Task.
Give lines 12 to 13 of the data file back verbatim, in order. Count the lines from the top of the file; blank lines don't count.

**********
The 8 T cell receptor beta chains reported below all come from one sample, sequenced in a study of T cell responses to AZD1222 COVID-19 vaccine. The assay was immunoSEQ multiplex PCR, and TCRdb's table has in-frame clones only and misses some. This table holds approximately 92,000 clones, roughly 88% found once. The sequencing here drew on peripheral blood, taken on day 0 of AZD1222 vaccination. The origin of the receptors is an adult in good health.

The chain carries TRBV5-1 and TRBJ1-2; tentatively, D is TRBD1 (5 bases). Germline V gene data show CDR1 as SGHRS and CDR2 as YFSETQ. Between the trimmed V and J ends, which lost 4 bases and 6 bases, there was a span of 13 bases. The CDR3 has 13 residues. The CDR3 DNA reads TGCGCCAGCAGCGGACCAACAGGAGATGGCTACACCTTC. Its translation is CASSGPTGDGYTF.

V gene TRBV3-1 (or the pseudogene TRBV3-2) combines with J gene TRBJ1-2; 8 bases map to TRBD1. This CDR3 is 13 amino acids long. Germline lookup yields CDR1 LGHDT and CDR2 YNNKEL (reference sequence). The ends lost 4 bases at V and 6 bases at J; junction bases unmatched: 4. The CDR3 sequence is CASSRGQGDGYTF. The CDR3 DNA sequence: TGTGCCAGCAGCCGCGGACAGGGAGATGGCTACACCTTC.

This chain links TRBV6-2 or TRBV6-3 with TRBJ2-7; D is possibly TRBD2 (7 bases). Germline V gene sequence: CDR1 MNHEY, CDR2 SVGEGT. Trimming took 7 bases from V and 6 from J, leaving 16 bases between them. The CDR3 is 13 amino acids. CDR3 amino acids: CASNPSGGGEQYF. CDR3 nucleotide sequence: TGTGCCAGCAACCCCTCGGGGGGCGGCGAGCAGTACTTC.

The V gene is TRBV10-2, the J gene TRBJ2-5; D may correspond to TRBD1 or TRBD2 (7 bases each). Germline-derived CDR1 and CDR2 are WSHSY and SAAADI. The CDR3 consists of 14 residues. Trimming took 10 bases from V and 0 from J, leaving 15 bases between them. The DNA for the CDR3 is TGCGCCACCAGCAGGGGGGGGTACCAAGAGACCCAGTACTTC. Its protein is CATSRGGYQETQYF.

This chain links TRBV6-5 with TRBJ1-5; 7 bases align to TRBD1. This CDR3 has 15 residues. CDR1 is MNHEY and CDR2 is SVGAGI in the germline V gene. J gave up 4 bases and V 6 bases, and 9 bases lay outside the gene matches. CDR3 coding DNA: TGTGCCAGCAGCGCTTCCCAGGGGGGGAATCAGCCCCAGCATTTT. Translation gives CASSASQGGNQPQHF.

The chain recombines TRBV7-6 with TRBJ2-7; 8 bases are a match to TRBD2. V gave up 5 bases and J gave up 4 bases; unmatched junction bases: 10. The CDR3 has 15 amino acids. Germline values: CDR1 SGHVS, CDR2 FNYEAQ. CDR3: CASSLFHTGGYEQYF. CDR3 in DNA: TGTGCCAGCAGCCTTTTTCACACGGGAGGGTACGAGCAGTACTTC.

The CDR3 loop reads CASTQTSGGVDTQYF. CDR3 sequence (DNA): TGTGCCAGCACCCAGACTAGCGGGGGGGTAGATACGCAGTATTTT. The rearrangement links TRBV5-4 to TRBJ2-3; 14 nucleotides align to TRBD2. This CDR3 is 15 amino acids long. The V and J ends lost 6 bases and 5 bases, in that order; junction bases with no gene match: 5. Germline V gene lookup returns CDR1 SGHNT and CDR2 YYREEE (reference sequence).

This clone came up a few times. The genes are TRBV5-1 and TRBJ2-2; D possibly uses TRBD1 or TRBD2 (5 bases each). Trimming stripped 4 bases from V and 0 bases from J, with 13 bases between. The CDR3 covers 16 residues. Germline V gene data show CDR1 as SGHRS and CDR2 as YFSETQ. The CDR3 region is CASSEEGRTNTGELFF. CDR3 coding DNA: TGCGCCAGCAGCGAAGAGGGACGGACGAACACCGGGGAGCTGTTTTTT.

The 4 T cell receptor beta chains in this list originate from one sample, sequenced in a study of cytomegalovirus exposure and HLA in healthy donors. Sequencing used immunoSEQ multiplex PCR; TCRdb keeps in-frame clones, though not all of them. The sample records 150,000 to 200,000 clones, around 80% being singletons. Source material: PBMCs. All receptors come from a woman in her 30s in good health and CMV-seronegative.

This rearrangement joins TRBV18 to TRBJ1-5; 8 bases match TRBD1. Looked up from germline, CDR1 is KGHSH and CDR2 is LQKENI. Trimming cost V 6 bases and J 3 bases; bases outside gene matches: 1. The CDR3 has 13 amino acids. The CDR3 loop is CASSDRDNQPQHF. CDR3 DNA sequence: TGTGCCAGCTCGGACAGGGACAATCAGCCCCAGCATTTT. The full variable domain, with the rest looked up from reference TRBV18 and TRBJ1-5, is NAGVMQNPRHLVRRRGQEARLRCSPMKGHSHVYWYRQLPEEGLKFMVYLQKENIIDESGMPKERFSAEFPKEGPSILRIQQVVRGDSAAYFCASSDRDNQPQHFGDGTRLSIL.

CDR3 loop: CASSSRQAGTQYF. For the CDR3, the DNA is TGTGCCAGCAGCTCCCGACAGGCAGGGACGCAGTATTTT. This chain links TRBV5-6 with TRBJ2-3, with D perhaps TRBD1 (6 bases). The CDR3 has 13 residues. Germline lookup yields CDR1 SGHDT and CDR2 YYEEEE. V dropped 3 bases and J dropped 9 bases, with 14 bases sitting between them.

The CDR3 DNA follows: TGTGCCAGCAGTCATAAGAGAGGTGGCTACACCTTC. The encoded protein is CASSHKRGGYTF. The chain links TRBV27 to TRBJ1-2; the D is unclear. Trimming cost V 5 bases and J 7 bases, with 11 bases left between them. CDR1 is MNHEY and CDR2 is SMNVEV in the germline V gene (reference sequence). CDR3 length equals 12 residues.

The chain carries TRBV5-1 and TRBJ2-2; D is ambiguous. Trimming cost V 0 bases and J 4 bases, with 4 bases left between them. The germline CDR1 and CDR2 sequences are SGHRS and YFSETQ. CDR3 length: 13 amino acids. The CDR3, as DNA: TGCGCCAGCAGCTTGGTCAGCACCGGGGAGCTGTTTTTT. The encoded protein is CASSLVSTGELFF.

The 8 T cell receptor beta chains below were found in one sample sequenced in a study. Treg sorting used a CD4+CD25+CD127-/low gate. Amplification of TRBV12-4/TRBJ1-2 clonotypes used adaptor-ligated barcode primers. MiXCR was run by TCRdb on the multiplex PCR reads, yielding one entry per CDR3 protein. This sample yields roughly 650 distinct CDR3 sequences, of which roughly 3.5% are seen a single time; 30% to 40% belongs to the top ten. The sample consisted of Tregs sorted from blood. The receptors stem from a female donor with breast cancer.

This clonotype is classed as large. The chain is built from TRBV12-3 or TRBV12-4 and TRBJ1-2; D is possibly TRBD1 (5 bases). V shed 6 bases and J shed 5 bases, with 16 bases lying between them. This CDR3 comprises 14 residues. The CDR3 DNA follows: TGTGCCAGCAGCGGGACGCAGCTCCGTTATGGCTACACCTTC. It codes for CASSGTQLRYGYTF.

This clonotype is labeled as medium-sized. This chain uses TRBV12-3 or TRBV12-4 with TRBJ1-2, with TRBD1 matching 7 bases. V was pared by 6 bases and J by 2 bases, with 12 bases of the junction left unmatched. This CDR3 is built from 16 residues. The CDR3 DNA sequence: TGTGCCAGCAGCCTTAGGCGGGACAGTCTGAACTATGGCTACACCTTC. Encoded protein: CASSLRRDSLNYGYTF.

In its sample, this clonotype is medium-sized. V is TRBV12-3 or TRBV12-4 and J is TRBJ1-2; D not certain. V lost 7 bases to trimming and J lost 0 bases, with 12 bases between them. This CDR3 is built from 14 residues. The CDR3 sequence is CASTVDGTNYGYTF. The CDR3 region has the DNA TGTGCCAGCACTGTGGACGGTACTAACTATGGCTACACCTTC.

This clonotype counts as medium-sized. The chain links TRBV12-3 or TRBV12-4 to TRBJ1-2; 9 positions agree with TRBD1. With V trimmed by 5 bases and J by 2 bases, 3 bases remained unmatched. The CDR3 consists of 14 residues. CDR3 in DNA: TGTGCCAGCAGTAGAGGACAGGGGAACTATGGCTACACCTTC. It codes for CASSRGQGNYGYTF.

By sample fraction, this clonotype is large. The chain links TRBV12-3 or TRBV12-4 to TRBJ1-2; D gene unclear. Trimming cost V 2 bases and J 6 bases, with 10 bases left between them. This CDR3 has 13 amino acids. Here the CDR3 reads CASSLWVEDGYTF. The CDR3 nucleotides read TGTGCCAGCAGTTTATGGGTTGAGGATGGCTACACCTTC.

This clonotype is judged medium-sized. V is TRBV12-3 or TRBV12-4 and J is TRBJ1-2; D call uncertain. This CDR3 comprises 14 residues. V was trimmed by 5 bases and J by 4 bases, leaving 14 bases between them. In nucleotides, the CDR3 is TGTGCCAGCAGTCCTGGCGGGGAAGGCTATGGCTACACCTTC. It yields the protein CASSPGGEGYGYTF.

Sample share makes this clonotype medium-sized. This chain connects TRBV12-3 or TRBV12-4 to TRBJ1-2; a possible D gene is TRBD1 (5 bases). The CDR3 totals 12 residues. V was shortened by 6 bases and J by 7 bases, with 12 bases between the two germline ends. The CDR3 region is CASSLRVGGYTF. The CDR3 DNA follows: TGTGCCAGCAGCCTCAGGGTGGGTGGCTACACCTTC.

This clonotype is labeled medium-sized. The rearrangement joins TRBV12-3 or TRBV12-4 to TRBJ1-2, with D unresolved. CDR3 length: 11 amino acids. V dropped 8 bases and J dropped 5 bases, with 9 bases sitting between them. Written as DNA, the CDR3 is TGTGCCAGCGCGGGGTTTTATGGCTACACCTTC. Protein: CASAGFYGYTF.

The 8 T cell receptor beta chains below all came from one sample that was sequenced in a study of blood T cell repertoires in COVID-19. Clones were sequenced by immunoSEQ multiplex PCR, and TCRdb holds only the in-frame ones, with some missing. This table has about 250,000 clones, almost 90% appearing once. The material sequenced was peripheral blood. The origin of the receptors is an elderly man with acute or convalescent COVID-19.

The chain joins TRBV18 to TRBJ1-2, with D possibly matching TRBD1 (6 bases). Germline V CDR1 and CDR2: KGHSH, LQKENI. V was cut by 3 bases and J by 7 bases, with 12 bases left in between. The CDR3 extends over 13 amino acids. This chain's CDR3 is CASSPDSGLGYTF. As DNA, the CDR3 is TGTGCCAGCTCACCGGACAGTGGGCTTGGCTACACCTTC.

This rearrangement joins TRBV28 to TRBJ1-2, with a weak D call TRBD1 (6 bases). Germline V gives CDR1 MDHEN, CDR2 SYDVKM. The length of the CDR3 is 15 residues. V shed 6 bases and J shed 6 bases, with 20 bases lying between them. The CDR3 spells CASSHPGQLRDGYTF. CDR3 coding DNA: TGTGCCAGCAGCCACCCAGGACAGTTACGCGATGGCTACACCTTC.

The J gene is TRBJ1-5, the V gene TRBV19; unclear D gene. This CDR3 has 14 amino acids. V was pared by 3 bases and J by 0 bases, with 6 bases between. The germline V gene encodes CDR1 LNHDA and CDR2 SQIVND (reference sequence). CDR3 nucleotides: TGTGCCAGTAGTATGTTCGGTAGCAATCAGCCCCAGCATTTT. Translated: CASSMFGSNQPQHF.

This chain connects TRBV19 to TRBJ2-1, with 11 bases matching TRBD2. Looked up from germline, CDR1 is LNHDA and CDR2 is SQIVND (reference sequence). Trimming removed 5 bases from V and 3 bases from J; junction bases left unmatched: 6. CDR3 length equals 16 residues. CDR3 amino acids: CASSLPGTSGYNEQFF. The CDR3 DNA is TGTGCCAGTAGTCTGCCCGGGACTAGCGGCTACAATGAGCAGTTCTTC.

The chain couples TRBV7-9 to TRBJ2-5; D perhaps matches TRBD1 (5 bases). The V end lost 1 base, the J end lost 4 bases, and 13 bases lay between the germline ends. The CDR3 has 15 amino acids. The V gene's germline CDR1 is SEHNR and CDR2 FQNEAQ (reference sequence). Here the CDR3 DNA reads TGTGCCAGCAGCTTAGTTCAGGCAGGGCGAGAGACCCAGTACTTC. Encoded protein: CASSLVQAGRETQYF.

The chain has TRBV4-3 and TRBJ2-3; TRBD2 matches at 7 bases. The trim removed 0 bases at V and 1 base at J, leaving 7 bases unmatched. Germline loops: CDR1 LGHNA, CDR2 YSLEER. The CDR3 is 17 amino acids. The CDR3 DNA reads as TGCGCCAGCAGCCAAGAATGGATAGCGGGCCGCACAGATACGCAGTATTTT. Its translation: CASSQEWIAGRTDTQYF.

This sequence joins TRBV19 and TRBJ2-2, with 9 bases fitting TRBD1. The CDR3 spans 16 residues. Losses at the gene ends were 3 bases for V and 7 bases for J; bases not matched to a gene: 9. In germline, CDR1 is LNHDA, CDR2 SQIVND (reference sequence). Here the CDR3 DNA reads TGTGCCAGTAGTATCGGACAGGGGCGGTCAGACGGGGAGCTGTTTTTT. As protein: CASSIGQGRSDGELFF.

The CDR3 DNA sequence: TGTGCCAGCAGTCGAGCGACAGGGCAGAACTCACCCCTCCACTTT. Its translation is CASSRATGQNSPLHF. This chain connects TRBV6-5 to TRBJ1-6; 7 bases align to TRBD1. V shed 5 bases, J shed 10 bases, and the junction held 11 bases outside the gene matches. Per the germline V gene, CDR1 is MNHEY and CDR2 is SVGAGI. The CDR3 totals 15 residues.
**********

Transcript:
CDR3 loop: CASSSRQAGTQYF. For the CDR3, the DNA is TGTGCCAGCAGCTCCCGACAGGCAGGGACGCAGTATTTT. This chain links TRBV5-6 with TRBJ2-3, with D perhaps TRBD1 (6 bases). The CDR3 has 13 residues. Germline lookup yields CDR1 SGHDT and CDR2 YYEEEE. V dropped 3 bases and J dropped 9 bases, with 14 bases sitting between them.

The CDR3 DNA follows: TGTGCCAGCAGTCATAAGAGAGGTGGCTACACCTTC. The encoded protein is CASSHKRGGYTF. The chain links TRBV27 to TRBJ1-2; the D is unclear. Trimming cost V 5 bases and J 7 bases, with 11 bases left between them. CDR1 is MNHEY and CDR2 is SMNVEV in the germline V gene (reference sequence). CDR3 length equals 12 residues.